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Tri-service Joint Exercise Tests Sea Ferret Missile
A joint operational demonstration conducted by the US Navy’s Pacific Fleet submarine force demonstrated real-time linking of Northrop Grumman’s Sea Ferret missile with a nuclear attack submarine, Marine Corps reconnaissance forces and Army aviators. The exercise examined potential applications of a submarine-based small cruise missile and tested various sensor capabilities and video downlinks of the Sea Ferret in a simulated operational scenario.
The Sea Ferret missile is designed to provide submarine captains, and Marine Corps and Army ground and aviation commanders with real-time video and sensor information for reconnaissance, surveillance, targeting and battle damage assessment, along with precision attack capability. The system also allows multiple users to change mission profiles of the missile while it is enroute to a target.
In the December 1996 exercise conducted along the southern California coast, the Los Angeles class nuclear attack submarine USS Asheville was tasked to locate and identify threats along a hostile coast. After surfacing at night, a Marine Corps reconnaissance team was launched from the submarine to infiltrate the beach and find an early-warning radar site. In support of the team, a simulated launch of Sea Ferret was conducted and the submarine captain took data control of the missile, which was captive-carried on the wing of a small test aircraft flying toward the beachhead.
In three separate exercises over two days, the Sea Ferret missile was used to detect SCUD missile and early-warning missile sites, and other potential targets of opportunity. The unit’s integrated video and control data links were used to change mission profiles after high priority targets were discovered. Several command changes were also made by the Marine forces who were equipped with field laptop computers and Army aviation elements. During the final day of exercises, Army helicopter pilots changed the missile’s mission, directing it to attack an early-warning radar position while the helicopters engaged a SCUD missile site detected earlier by the missile sensors.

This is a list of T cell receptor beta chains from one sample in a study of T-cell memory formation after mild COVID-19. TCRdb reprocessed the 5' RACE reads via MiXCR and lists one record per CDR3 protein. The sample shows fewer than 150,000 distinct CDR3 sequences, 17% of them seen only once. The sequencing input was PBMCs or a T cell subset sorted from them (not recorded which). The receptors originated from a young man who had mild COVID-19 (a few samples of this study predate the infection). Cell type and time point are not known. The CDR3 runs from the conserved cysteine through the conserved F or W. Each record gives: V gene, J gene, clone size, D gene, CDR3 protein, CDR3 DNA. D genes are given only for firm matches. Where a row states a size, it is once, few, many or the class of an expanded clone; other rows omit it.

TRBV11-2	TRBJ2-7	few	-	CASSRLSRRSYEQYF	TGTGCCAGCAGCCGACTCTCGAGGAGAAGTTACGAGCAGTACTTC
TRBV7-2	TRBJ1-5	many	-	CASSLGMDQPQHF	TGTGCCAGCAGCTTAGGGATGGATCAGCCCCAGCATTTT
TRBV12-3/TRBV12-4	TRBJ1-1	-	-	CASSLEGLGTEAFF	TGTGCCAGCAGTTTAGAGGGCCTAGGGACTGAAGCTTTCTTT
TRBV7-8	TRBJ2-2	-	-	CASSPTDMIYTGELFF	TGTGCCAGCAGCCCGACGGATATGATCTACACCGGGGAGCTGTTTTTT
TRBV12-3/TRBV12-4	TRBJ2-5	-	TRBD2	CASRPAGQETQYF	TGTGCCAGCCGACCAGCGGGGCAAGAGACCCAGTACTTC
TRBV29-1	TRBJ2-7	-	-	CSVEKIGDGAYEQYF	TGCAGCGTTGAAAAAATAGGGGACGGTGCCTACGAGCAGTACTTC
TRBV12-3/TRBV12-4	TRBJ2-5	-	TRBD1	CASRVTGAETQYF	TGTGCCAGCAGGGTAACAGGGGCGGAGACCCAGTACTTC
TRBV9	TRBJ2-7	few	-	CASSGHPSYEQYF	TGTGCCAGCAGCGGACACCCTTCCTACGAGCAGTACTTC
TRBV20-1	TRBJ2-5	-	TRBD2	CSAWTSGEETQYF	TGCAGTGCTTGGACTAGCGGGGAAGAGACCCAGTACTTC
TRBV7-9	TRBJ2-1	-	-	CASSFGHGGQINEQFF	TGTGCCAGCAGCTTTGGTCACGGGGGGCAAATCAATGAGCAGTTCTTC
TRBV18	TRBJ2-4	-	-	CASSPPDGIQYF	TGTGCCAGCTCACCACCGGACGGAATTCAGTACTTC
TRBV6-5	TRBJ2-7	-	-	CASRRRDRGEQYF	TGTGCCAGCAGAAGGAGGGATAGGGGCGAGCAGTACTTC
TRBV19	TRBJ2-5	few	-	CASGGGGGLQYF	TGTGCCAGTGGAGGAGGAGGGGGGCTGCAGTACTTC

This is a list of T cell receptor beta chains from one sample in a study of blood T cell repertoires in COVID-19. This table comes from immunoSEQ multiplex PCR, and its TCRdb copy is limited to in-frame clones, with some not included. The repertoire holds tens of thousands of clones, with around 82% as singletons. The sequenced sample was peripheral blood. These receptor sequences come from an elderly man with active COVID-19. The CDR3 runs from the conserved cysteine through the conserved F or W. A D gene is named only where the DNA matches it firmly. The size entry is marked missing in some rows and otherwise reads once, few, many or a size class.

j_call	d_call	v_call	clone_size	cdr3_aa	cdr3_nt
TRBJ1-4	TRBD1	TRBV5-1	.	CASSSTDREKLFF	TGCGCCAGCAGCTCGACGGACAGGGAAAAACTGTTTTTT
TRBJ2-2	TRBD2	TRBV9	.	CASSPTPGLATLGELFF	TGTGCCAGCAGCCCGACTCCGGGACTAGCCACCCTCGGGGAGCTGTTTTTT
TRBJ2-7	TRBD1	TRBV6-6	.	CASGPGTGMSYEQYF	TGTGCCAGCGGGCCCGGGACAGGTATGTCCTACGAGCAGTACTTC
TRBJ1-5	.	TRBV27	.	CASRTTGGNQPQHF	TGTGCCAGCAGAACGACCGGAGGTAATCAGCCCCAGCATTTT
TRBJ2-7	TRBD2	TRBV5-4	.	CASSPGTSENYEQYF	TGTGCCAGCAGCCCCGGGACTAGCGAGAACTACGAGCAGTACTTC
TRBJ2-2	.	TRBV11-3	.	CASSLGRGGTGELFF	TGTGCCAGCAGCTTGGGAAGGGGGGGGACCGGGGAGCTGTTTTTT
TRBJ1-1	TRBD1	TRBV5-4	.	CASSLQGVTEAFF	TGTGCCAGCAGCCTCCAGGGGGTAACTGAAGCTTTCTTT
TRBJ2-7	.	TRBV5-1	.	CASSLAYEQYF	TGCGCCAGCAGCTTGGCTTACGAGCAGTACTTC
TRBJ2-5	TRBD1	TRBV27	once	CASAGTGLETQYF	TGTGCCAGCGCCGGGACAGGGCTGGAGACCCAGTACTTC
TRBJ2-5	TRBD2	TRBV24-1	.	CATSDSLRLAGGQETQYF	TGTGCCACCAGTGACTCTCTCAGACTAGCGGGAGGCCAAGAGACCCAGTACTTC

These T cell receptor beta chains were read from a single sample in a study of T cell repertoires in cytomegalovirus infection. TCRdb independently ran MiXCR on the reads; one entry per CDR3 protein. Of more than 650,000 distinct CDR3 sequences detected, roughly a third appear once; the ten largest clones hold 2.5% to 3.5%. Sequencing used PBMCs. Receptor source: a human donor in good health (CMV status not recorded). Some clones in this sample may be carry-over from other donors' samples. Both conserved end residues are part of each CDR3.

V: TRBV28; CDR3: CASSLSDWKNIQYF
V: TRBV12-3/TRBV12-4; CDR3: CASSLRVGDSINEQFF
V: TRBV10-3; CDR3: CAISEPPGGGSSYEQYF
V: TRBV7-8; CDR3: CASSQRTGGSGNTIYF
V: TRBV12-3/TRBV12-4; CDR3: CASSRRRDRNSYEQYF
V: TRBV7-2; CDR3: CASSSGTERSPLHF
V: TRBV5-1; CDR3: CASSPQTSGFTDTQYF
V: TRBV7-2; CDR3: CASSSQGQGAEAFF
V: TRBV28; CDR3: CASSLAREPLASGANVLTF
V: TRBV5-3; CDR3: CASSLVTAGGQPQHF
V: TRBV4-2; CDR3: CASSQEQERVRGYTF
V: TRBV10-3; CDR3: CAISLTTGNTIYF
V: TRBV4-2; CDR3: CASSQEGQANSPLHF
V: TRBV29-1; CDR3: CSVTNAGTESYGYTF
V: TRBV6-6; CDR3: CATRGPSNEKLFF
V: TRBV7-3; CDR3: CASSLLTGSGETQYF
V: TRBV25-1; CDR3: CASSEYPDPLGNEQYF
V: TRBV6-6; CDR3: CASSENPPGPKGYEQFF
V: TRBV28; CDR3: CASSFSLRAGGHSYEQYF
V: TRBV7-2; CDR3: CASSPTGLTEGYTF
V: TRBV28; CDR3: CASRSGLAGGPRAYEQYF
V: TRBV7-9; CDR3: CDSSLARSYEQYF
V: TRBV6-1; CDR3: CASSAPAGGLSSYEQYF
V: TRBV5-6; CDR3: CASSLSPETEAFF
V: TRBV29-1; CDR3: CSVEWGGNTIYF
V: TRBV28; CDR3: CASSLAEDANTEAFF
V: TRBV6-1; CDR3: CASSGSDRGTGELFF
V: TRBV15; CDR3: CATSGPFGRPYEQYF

COMSAT to Provide SATCOM Link for FAA WAAS
The Federal Aviation Administration (FAA) has selected COMSAT Mobile Communications, Bethesda, MD, to provide satellite communications (SATCOM) services for the Wide Area Augmentation System (WAAS). WAAS is the first planned augmentation of the Global Positioning System (GPS) for aviation purposes and, when operational, will permit aircraft to use GPS for all phases of flight from en route to Category I precision approaches.
COMSAT will provide the space segments of the service through dedicated L-band transponders on the Atlantic Ocean Region-West and Pacific Ocean Region Inmarsat-3 satellites. The frequency of these navigational transponders on those satellites is the same as that of GPS. COMSAT will also design, construct and operate six new uplink 16-meter antenna earth stations. Four earth stations will be used with the WAAS system; two will be used for a functional verification system.
The transponder portion of the initial contract is worth $32 M. If all options are exercised, the total contract value could reach $100 M.
Litton Receives $12.5 M for Norwegian Shore Defense System
The Laser Systems Division of Litton Industries Inc., Woodland Hills, CA, has received a contract from the Royal Norwegian navy for the Norwegian Hellfire Shore Defense System Match – Designator Configuration program. Under the terms of the contract, which is valued at $12.5 M, Litton will produce 54 systems for the Royal Norwegian navy and army. System delivery will begin at the end of this year and is scheduled to be completed by December 1998.